Auto-parts suppliers are feeling the pressure as car companies move to raise quality standards after a record year for U.S. vehicle recalls in 2014.
In Japan, parts makers that sell to automakers worldwide say they’re taking costly steps to meet higher international quality standards, introducing extra safety features in their component designs, and buying more sophisticated inspection equipment. In the wake of massive recalls for deadly flaws such as General Motors Co.’s defective ignition switches and Takata Corp. air bags that spewed metal shards at motorists, the suppliers say they have little choice in the matter.
“It’s expensive,” said Shigenobu Nagamori, the president of Nidec Corp., a Kyoto-based maker of small precision motors that’s seeking to expand its business with carmakers. “But otherwise, if we’re forced to compensate for losses later on, we’ll all be finished.”
Carmakers recalled more than 60 million vehicles in the U.S. last year, double the previous record set in 2004. As the National Highway Traffic Safety Administration pledges to step up scrutiny this year, the renewed focus on quality will add to manufacturing costs — which in turn may lead to consumers paying more for cars.
“The risk of recalls will get even bigger in the future as cars use more and more electrical components and become more complicated,” said Satoru Takada, an auto analyst at Toward the Infinite World Inc. “The costs auto-parts makers pay to ensure safety will probably continue to rise.”
Honda, Japan’s third-largest automaker, has said it will scrutinize development and asked for support from suppliers after it recalled more than 13 million vehicles since 2008 due to Takata air bag flaws. Tokyo-based Takata and carmakers are investigating the root cause of the defects, which have been blamed for five deaths in the U.S. and Malaysia.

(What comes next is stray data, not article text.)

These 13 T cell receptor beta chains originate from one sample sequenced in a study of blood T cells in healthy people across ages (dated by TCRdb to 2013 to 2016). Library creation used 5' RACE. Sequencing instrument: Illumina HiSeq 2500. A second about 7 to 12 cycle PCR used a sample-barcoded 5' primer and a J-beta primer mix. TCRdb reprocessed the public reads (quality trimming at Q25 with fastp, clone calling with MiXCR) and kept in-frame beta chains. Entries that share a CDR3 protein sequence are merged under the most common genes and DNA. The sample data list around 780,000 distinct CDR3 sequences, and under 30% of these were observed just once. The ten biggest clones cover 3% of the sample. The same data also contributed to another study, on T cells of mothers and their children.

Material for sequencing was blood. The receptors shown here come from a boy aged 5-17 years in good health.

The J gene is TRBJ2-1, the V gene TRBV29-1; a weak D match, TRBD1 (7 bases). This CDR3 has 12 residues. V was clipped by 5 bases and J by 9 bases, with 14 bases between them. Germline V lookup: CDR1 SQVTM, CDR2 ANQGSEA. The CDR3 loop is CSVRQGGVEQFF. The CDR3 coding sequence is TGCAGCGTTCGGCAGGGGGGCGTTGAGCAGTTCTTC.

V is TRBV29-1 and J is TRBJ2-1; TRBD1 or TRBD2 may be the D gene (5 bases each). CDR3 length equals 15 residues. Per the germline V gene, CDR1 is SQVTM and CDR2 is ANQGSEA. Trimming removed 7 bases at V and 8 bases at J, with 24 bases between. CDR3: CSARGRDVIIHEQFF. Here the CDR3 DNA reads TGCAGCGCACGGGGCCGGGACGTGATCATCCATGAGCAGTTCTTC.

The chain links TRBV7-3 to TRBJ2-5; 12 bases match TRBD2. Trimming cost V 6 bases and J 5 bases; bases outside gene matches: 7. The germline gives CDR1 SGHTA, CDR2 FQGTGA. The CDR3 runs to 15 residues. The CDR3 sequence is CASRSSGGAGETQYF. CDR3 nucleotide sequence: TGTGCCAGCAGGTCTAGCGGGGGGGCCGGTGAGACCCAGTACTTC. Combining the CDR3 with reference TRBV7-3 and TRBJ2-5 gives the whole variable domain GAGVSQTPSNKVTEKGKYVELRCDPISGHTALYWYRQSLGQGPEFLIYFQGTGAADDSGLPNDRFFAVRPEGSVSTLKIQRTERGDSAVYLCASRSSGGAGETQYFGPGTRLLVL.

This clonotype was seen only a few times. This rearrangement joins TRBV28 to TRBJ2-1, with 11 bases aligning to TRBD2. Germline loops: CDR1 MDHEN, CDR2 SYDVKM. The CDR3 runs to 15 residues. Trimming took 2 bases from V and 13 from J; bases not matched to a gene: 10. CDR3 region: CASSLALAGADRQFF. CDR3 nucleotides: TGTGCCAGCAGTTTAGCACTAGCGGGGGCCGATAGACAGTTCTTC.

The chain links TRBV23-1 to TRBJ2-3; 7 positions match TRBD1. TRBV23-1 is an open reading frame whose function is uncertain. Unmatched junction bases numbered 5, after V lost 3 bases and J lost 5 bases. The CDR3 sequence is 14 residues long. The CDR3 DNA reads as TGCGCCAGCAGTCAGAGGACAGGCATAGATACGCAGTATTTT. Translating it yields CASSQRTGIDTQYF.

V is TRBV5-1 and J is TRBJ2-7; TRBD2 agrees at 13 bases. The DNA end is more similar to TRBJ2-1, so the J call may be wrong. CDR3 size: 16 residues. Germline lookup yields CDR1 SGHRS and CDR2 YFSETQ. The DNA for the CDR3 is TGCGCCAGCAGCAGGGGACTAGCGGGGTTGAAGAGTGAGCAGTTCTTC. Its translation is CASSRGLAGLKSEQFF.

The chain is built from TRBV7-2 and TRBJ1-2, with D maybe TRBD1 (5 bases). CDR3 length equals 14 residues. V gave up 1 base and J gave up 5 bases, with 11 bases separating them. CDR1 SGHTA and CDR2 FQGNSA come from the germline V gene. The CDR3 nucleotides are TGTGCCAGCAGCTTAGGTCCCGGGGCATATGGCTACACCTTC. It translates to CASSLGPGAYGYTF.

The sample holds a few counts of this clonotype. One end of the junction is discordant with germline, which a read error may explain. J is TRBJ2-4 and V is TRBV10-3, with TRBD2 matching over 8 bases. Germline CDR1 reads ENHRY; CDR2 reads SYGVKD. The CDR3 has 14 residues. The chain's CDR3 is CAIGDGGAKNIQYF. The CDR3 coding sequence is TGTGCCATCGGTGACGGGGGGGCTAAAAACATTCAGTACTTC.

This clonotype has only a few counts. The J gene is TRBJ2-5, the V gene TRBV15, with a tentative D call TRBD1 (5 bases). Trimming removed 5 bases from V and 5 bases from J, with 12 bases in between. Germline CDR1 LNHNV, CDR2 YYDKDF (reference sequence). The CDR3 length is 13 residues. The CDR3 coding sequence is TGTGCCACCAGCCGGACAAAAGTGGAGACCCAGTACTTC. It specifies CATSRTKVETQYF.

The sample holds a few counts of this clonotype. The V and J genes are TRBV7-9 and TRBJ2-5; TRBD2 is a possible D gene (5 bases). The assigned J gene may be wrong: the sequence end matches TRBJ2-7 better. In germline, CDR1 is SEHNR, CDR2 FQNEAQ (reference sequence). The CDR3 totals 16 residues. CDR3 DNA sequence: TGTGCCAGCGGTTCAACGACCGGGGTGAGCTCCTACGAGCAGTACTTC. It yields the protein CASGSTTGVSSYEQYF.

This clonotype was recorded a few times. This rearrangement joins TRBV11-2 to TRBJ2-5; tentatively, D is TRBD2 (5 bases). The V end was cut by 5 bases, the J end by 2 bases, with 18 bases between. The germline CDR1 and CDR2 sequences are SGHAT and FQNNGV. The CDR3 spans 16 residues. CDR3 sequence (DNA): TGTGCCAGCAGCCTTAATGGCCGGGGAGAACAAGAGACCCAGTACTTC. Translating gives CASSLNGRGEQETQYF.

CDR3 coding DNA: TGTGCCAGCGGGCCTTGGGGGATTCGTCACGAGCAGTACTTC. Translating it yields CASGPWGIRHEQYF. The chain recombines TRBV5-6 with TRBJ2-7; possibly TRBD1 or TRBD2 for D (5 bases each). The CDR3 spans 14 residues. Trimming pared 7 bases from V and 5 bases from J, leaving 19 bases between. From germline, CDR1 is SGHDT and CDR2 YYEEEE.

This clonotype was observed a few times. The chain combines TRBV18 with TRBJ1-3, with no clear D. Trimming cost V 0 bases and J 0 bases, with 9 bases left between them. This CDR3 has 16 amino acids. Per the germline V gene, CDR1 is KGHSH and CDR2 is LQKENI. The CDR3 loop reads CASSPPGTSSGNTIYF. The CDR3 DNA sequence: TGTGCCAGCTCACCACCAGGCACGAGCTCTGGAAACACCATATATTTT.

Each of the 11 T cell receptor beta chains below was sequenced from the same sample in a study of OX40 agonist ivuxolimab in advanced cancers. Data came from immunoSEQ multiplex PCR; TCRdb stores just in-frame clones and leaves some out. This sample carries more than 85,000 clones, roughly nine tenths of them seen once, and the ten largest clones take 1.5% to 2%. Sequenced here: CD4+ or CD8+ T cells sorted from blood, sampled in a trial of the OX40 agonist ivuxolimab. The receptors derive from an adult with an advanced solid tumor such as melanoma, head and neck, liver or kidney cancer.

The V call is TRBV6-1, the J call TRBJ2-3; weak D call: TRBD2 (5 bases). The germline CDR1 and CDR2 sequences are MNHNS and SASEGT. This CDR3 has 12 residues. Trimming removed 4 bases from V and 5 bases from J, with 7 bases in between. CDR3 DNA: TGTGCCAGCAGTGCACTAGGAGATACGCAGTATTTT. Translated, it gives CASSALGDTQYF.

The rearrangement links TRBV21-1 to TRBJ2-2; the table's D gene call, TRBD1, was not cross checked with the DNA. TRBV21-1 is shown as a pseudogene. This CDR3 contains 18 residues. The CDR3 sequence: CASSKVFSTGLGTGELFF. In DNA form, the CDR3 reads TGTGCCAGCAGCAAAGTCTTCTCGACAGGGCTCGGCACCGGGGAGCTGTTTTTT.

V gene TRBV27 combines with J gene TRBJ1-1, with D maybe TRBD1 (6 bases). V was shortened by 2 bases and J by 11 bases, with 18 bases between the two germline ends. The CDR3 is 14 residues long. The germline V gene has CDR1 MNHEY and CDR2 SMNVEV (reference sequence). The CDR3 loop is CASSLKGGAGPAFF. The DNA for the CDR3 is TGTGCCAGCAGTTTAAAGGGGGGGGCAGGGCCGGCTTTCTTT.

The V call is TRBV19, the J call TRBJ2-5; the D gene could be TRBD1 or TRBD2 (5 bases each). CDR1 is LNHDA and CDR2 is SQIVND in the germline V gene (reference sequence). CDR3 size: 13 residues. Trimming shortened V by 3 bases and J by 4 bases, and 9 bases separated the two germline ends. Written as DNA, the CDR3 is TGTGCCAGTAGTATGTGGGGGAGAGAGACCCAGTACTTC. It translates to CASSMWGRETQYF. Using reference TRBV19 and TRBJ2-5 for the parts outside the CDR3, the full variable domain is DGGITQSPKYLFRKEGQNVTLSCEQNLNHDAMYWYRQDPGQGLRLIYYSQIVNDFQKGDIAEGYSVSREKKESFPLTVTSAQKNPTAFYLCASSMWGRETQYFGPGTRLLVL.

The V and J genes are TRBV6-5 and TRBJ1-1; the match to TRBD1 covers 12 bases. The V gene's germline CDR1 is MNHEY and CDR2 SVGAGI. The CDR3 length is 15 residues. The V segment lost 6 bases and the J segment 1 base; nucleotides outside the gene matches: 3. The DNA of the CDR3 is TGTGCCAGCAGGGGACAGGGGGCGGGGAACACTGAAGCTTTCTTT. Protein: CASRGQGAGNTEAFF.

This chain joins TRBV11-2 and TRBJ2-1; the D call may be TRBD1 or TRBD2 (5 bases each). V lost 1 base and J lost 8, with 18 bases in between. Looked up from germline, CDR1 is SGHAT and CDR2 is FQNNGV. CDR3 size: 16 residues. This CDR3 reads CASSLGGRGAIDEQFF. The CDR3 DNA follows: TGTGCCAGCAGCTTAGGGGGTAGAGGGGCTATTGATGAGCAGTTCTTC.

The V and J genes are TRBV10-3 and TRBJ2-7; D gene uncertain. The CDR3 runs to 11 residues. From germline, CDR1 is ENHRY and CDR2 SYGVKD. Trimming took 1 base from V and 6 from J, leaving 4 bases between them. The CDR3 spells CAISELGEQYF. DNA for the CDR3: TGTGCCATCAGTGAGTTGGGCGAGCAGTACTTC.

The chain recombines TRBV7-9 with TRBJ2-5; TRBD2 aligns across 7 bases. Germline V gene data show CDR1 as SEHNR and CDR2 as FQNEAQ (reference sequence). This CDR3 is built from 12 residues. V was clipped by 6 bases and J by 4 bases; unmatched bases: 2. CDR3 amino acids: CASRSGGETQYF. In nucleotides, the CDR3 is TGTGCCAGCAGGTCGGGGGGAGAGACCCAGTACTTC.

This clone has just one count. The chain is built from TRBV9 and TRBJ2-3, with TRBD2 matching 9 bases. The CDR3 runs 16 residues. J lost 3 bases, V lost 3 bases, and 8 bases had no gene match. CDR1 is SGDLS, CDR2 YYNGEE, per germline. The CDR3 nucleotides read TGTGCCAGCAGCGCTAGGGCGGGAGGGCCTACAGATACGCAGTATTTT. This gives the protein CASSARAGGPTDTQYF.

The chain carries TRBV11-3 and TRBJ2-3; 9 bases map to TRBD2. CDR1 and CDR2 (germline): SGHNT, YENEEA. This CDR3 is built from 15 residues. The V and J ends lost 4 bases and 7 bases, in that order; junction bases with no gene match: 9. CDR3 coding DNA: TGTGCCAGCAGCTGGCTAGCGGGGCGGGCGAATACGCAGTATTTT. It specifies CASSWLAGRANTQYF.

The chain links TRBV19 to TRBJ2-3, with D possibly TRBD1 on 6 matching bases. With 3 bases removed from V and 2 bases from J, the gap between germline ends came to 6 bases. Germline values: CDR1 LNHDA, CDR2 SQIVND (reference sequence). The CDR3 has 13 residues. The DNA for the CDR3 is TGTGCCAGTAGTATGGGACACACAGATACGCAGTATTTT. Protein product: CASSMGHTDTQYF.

Takata expects a 25 billion yen ($212 million) loss this fiscal year after booking a 47.6 billion yen charge in the first half for product quality provisions. The company said in November it’s difficult to estimate the amount of damage claims it has received in the U.S.
Takata spokesman Hideyuki Matsumoto didn’t respond to a request for comment on increased costs at the company.
Honda agreed this month to pay a record $70 million in civil fines for failing to tell the U.S. government about more than 1,700 deaths and injuries potentially linked to flaws in its vehicles. Also this month, Takanobu Ito, the company’s president, spoke about Honda’s quality issues in his address at an annual gathering in Tokyo that’s traditionally an awards gala to honor suppliers.
ZF Japan Co. President Richard Kracklauer, who attended, said it’s clear companies like his will need to work even harder to ensure high quality standards “if we are to continue business with Honda.”
Fumio Fujimori, president of Aisin Seiki Co., expects parts makers including his own company to spend more time and money pursuing higher product safety standards, which may in turn lead to higher product prices, he said in an interview this month. The company cut its profit forecast in October, citing mounting expenses for upgrading equipment to check quality.
Aisin Seiki, which is 35 percent owned by the Toyota group and makes parts ranging from transmissions to power door locks, will follow stricter designs required by an international standard known as ISO 26262, Fujimori said. It’s working to improve the traceability of products so that if a quality problem arises, the company can quickly analyze it and find the cause.
Complying with ISO standards used to be a matter of “honor” for Japanese companies, said Fujimori, whose largest customer after Toyota Motor Corp. is Volkswagen AG. Now, he said, it’s become “almost mandatory” for auto-parts makers as car manufacturers won’t buy from those that don’t.
Jtekt Corp., a maker of electric power-steering systems, will also implement the “fail-safe” systems required by ISO 26262 to ensure safety, even as such designs drive up costs, President Tetsuo Agata said in an interview in November. The Osaka-based company counts GM, Ford Motor Co. and Hyundai Motor Co. among its largest overseas customers.
“It’s about human life, so we really want to make sure to fully comply,” Agata said. “If we make mistakes in this area, it could easily cost us our position in the industry.”
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